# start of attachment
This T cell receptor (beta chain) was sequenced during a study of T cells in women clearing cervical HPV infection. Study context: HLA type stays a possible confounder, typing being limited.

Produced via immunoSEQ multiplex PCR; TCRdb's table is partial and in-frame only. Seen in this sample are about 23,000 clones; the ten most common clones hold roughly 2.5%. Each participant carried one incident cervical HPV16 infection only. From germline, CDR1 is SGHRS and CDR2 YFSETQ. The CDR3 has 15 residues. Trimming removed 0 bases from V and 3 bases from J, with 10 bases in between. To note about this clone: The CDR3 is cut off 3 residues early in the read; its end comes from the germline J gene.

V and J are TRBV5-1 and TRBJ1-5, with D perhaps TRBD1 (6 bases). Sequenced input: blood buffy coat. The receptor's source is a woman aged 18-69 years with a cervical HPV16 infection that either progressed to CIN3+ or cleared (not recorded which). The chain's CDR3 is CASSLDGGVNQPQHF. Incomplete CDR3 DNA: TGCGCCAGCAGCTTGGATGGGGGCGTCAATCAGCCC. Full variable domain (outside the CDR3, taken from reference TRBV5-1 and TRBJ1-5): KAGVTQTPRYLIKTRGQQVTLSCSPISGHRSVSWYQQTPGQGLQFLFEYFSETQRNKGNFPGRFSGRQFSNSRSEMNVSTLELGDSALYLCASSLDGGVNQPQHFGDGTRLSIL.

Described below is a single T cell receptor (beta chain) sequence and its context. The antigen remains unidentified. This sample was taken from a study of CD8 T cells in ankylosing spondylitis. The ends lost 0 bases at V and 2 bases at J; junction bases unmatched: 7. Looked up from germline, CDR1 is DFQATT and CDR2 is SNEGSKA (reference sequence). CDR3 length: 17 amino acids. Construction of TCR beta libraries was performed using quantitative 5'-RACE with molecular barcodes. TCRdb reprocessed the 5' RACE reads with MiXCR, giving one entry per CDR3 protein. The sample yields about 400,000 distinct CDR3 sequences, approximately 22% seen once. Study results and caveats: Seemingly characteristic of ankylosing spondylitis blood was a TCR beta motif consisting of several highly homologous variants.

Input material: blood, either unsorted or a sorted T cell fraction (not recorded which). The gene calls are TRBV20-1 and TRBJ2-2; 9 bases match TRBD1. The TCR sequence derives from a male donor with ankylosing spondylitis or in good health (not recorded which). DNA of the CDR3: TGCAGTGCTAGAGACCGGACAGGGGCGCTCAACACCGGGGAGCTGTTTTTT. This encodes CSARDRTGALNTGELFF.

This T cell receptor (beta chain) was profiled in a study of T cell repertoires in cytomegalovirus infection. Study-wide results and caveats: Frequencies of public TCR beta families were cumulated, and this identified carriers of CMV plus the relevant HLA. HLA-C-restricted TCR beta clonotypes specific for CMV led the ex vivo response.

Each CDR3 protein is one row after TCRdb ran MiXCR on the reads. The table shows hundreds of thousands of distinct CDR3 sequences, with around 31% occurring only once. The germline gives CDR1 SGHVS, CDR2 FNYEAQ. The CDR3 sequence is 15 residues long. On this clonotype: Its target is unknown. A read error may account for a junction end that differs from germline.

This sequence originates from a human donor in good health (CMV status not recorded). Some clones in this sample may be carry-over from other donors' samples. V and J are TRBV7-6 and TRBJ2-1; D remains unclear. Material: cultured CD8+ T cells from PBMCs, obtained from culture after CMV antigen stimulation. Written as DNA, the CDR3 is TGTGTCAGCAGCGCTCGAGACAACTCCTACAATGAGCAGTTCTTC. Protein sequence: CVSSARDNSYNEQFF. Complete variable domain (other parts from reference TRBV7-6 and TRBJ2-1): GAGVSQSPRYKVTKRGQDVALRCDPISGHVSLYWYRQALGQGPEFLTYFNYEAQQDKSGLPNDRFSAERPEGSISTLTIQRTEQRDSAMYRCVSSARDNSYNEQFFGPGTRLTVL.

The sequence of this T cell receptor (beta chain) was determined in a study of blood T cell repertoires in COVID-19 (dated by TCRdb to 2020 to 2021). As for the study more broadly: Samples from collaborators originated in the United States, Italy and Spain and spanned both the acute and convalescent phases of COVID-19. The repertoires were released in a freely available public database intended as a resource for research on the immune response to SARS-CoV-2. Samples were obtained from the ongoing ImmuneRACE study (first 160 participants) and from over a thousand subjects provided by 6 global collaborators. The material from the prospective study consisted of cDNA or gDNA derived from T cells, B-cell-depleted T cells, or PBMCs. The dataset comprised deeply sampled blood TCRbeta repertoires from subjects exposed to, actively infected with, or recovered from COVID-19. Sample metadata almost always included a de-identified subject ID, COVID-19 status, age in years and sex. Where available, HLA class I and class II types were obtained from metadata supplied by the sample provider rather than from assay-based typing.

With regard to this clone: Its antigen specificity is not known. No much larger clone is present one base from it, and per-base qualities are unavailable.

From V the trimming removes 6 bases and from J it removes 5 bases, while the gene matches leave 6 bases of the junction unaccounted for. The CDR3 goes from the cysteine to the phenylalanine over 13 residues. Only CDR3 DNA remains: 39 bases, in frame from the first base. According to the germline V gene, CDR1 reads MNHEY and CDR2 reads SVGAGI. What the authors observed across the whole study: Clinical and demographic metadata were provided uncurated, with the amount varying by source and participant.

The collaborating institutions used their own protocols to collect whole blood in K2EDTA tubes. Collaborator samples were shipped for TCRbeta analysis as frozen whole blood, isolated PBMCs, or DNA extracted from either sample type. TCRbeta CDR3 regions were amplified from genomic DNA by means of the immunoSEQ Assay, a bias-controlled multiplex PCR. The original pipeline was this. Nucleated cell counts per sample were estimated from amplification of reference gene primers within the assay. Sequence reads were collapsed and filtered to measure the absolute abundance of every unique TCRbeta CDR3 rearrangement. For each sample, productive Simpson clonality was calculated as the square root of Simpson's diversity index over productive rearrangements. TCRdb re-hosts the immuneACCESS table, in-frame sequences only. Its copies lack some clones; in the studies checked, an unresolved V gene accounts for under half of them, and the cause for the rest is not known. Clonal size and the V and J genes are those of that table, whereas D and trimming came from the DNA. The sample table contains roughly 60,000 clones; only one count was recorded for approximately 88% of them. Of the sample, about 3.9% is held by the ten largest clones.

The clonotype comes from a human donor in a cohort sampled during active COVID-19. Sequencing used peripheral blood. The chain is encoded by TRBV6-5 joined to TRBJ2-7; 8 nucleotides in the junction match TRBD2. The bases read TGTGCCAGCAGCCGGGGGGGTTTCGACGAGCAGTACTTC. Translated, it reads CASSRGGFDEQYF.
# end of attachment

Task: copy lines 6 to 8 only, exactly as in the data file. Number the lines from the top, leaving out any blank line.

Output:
This T cell receptor (beta chain) was profiled in a study of T cell repertoires in cytomegalovirus infection. Study-wide results and caveats: Frequencies of public TCR beta families were cumulated, and this identified carriers of CMV plus the relevant HLA. HLA-C-restricted TCR beta clonotypes specific for CMV led the ex vivo response.

Each CDR3 protein is one row after TCRdb ran MiXCR on the reads. The table shows hundreds of thousands of distinct CDR3 sequences, with around 31% occurring only once. The germline gives CDR1 SGHVS, CDR2 FNYEAQ. The CDR3 sequence is 15 residues long. On this clonotype: Its target is unknown. A read error may account for a junction end that differs from germline.

This sequence originates from a human donor in good health (CMV status not recorded). Some clones in this sample may be carry-over from other donors' samples. V and J are TRBV7-6 and TRBJ2-1; D remains unclear. Material: cultured CD8+ T cells from PBMCs, obtained from culture after CMV antigen stimulation. Written as DNA, the CDR3 is TGTGTCAGCAGCGCTCGAGACAACTCCTACAATGAGCAGTTCTTC. Protein sequence: CVSSARDNSYNEQFF. Complete variable domain (other parts from reference TRBV7-6 and TRBJ2-1): GAGVSQSPRYKVTKRGQDVALRCDPISGHVSLYWYRQALGQGPEFLTYFNYEAQQDKSGLPNDRFSAERPEGSISTLTIQRTEQRDSAMYRCVSSARDNSYNEQFFGPGTRLTVL.